Months back in June, I found myself in Cambodia on the Interact International Understanding trip with ‘The Very Good People’ and on the last morning we spent on the surreal trip, we were told to write letters to ourselves about anything we had wanted to remember from this trip. The promise to have these letters sent to us months later when we were back in Singapore, was kept and days ago, I found the letter in my mailbox. So today, I thought I’d share with you what I wrote for myself, on a groggy morning without coffee in an attempt to encapsulate the lessons from the country and its people, and above all, from this experience:
First, good job taking yourself on the overseas service learning trip you’ve wanted to go on for the longest time. Thinking back, I think you started off extremely guarded- afraid of the possible emotional attachment to these relationships that may not even last, or the probable exposure that shames you and how you’ve been leading your life back in Singapore. But coming on this trip, you’ve slowly but steadily opened your heart to make precious moments with the UNACAS kids, and it has paid off so much more than you expected. So the first lesson I hope you remember back in Singapore, is to continue trusting people and allowing for things to be close to your heart, though it makes you vulnerable.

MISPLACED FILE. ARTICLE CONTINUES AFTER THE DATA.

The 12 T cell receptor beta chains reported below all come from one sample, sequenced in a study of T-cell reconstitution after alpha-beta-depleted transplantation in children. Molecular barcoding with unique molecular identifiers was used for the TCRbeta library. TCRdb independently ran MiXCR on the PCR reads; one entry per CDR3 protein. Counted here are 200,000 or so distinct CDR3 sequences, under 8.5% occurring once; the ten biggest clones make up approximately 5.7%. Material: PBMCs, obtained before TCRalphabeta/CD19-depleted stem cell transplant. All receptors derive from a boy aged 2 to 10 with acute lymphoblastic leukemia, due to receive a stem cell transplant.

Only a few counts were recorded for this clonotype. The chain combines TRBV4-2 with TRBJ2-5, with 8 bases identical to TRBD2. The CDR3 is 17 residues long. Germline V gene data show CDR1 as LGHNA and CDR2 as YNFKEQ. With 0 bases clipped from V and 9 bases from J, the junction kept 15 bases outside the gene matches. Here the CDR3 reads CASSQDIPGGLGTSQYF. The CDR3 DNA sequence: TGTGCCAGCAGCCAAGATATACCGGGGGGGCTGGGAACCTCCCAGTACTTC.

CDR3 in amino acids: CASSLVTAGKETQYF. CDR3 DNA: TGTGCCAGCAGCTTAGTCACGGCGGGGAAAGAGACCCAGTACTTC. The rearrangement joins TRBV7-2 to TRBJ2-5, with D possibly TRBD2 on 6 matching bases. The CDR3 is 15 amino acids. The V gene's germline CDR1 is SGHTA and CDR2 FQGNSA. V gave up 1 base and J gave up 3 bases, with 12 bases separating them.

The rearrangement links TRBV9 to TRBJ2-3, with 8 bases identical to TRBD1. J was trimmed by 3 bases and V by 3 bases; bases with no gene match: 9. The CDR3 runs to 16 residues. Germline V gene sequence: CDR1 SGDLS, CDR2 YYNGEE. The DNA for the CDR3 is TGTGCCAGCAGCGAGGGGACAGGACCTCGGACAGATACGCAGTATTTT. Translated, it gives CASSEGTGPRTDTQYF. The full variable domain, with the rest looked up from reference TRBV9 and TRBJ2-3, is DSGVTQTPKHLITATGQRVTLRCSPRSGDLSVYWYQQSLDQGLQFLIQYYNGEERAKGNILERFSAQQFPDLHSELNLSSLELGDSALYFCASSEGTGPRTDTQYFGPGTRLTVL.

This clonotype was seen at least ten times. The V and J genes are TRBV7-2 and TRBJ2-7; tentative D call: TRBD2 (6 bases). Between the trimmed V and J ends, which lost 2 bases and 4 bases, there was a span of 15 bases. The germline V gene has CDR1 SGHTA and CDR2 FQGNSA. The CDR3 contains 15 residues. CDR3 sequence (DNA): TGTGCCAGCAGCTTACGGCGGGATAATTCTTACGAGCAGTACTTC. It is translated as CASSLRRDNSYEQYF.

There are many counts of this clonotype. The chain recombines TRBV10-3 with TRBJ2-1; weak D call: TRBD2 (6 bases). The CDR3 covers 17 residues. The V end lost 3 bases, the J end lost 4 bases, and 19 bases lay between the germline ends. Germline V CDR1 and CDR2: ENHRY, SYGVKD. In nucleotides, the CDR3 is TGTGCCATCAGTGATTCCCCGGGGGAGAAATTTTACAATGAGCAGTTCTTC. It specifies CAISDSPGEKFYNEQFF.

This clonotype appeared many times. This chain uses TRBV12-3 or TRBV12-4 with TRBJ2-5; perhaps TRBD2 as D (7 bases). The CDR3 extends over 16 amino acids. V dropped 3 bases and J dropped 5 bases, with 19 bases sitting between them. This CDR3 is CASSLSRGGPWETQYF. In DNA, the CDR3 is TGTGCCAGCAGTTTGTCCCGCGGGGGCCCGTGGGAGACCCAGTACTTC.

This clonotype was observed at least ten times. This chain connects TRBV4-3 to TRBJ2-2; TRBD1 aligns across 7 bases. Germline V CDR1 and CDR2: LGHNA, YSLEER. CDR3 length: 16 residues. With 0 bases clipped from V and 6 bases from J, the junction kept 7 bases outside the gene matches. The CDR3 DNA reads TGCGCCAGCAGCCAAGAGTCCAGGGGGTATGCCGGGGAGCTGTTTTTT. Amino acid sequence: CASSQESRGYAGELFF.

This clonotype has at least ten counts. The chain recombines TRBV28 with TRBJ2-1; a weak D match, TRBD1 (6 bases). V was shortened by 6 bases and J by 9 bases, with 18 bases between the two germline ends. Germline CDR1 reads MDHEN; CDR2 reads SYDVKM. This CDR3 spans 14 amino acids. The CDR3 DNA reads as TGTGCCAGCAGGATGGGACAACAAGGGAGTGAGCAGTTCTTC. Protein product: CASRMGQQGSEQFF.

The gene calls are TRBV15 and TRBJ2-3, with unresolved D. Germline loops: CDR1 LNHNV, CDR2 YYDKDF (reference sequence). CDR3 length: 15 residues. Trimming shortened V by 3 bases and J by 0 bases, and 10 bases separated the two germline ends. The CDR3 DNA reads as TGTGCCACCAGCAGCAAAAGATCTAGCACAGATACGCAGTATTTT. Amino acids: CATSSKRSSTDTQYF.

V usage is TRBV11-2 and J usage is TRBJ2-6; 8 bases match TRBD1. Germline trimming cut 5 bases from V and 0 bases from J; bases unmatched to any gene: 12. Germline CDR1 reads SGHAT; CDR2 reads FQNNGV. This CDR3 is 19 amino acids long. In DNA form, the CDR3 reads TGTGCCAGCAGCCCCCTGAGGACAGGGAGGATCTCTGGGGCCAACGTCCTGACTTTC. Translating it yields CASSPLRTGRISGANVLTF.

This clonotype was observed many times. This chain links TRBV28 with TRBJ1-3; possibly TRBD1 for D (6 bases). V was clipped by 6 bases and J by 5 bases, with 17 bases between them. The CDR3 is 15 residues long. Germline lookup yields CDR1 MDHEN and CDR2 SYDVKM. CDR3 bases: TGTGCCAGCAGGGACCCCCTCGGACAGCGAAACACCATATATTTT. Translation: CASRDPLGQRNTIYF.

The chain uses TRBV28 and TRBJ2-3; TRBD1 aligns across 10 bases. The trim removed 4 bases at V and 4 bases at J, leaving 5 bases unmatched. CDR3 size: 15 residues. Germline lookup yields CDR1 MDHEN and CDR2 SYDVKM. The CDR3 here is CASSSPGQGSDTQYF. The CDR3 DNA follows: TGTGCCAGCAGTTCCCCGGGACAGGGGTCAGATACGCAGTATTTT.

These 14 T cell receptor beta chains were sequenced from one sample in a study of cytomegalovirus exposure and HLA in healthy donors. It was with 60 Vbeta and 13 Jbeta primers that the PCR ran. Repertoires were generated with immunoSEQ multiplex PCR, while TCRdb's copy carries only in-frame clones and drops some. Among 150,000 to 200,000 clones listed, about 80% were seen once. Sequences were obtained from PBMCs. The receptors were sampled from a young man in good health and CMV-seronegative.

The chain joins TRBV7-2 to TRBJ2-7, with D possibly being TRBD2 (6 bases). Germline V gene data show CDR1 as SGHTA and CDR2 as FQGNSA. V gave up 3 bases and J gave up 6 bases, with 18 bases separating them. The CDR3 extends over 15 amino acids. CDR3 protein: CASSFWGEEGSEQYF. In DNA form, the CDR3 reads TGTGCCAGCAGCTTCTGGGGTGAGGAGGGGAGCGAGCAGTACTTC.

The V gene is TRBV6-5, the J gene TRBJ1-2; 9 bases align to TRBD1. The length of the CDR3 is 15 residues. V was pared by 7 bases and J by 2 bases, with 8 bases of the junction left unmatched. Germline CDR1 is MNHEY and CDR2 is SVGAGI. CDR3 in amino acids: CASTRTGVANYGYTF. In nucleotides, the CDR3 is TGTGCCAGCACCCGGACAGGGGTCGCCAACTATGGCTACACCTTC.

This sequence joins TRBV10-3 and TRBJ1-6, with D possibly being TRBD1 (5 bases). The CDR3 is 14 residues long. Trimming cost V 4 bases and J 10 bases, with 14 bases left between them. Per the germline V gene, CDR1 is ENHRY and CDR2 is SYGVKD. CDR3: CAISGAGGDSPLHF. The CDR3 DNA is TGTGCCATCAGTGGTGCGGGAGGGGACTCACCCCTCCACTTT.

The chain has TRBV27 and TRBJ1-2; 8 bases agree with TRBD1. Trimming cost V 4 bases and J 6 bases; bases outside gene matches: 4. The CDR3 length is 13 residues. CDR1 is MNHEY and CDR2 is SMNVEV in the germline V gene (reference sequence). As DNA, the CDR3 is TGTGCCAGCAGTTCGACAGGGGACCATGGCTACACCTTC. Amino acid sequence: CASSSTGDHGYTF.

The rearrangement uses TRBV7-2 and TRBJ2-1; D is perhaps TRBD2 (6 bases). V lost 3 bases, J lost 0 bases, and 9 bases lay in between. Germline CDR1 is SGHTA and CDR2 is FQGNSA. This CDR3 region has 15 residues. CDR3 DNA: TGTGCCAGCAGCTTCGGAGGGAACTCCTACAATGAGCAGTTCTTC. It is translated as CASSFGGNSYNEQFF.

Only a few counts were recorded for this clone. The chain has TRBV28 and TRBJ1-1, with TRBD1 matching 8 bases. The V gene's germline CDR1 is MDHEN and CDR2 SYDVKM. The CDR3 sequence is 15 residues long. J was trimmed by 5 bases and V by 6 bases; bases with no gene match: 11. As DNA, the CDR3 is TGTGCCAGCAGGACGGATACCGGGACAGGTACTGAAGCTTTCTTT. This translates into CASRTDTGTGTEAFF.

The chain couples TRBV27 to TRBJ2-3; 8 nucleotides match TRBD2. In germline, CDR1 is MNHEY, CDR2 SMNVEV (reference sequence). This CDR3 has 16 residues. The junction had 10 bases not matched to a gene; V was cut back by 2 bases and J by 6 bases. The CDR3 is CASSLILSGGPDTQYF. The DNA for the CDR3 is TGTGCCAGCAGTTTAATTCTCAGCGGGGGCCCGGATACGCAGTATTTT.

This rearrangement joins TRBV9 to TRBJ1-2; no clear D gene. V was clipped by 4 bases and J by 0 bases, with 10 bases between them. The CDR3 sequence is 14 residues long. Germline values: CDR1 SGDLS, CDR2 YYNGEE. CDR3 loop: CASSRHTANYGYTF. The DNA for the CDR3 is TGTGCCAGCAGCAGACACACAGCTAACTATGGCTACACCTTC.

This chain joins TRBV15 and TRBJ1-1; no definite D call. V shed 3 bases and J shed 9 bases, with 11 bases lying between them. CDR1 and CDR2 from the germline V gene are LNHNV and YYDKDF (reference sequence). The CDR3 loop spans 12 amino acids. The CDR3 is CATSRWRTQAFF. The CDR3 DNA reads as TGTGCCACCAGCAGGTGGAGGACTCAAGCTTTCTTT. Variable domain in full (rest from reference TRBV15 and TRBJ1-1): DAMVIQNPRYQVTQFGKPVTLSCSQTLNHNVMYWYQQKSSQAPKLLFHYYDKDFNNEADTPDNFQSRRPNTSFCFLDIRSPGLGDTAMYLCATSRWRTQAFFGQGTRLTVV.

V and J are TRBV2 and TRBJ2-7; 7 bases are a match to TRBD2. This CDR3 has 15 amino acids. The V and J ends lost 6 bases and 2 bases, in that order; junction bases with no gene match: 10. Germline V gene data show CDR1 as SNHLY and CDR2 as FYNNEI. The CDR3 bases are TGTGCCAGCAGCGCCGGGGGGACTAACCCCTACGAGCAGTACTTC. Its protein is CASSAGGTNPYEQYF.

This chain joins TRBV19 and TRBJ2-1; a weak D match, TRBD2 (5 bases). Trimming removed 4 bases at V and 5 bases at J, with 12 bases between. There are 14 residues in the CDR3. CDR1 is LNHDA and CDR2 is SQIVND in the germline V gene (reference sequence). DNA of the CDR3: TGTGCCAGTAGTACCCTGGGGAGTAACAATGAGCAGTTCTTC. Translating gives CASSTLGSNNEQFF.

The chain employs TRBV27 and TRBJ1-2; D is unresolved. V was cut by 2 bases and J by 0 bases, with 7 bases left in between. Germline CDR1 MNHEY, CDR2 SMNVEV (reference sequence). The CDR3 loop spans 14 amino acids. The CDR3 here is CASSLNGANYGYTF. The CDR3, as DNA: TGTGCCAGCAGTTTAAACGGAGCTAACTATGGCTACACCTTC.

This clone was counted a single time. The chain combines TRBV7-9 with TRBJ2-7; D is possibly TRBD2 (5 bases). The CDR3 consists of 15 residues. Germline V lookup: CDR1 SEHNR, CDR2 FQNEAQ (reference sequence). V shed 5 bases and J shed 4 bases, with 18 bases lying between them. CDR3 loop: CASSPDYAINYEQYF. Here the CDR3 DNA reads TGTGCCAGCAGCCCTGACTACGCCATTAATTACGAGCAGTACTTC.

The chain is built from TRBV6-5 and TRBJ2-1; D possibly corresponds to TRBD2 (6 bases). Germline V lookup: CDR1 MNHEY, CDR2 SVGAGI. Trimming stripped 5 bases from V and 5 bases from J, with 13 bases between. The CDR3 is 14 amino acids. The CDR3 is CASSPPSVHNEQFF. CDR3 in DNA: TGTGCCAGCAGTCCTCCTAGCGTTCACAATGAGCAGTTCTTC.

On this trip, the meaning of service that you’ve always believed in has been reinforced like never before– and while your life in Singapore (relatively sheltered and well taken care of) washes away the details to the memories of this trip, I hope the conviction you have towards that belief remains forever– that service is about empathy and understanding to the deepest level possible, while learning to protect and forgive yourself, for it’ no one’s fault that you are blessed. The only appropriate response to being fortunate is to be thankful. And with regard to service, this trip has taught me how much little moments count, making the best of those little moments have greater power than you can imagine, so as you lead on your life in Singapore, make every moment count and savour the company of those sharing these moments with you.
After this is all over, my greatest fear would be that I forget the emotions I’ve experienced in the short span of these days, and that I forget the strength an humanity I have witnessed in these strong people in vulnerable positions. I never want to lose the determination I felt to want to do something, even the littlest of things and the strong helplessness. I fear I would forget the desire for action. And so at this point, I promise you I will continue to use the inspiration and overwhelming emotions experienced on this service trip to drive my actions back at home. I want to fill my life with things that I need, not want; to appreciate more, continuously count my blessings; serve with a heart of compassions and finally, to practise protection as I serve compassionately.
Always remember that anything is possible, if you just go one step at a time. As all the starfish on the shore will be saved, as long as the boy continues to throw them back into the ocean, one by one.
-Shermaine (15 June 2014)’